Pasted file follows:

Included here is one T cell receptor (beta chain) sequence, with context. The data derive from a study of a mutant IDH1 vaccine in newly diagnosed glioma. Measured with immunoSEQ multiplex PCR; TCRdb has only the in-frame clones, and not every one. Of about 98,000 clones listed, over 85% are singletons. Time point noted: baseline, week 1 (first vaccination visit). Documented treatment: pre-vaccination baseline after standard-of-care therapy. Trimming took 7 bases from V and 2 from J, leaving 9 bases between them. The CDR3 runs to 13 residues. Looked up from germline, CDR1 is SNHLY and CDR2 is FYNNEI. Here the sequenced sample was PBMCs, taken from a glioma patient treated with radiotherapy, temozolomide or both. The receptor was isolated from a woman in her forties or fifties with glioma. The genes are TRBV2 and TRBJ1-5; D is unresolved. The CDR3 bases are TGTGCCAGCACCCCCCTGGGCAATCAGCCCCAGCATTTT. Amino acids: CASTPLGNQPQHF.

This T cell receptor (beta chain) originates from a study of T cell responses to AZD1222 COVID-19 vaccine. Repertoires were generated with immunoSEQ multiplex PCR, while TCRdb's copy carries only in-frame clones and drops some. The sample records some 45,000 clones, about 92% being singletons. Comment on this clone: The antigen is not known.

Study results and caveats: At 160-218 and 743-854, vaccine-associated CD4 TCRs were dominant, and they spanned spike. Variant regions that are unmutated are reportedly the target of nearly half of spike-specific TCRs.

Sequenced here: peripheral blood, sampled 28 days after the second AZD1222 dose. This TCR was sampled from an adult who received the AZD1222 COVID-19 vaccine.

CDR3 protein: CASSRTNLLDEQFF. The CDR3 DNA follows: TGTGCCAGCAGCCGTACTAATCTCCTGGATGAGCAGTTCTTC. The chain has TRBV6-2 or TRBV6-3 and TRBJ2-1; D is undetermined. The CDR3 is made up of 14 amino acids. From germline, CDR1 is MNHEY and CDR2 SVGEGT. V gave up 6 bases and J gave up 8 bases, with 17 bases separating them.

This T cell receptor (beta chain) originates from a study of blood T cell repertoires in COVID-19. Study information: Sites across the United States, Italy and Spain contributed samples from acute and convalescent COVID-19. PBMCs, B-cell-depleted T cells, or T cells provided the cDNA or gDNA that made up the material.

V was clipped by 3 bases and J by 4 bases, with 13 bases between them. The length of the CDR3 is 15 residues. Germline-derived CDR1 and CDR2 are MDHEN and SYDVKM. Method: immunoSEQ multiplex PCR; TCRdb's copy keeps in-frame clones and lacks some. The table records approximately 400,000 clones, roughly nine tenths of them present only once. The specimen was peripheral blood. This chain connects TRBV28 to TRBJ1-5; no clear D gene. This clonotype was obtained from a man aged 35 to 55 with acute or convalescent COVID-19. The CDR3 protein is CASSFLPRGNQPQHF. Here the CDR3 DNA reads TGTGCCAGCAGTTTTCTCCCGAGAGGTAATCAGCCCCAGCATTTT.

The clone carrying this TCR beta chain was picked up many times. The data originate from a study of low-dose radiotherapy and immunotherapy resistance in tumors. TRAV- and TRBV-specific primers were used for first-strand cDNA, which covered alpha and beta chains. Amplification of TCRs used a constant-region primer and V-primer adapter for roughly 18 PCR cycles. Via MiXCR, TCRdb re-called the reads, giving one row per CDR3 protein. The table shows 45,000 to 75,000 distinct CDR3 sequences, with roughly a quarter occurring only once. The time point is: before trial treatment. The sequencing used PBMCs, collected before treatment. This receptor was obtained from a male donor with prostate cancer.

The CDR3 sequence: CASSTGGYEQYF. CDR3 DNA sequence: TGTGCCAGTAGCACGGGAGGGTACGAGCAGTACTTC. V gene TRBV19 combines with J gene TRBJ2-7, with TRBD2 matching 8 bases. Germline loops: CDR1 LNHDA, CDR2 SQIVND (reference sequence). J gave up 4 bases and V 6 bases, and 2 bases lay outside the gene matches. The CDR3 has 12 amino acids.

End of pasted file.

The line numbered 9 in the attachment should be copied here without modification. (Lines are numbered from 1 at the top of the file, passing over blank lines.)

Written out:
The CDR3 sequence: CASSTGGYEQYF. CDR3 DNA sequence: TGTGCCAGTAGCACGGGAGGGTACGAGCAGTACTTC. V gene TRBV19 combines with J gene TRBJ2-7, with TRBD2 matching 8 bases. Germline loops: CDR1 LNHDA, CDR2 SQIVND (reference sequence). J gave up 4 bases and V 6 bases, and 2 bases lay outside the gene matches. The CDR3 has 12 amino acids.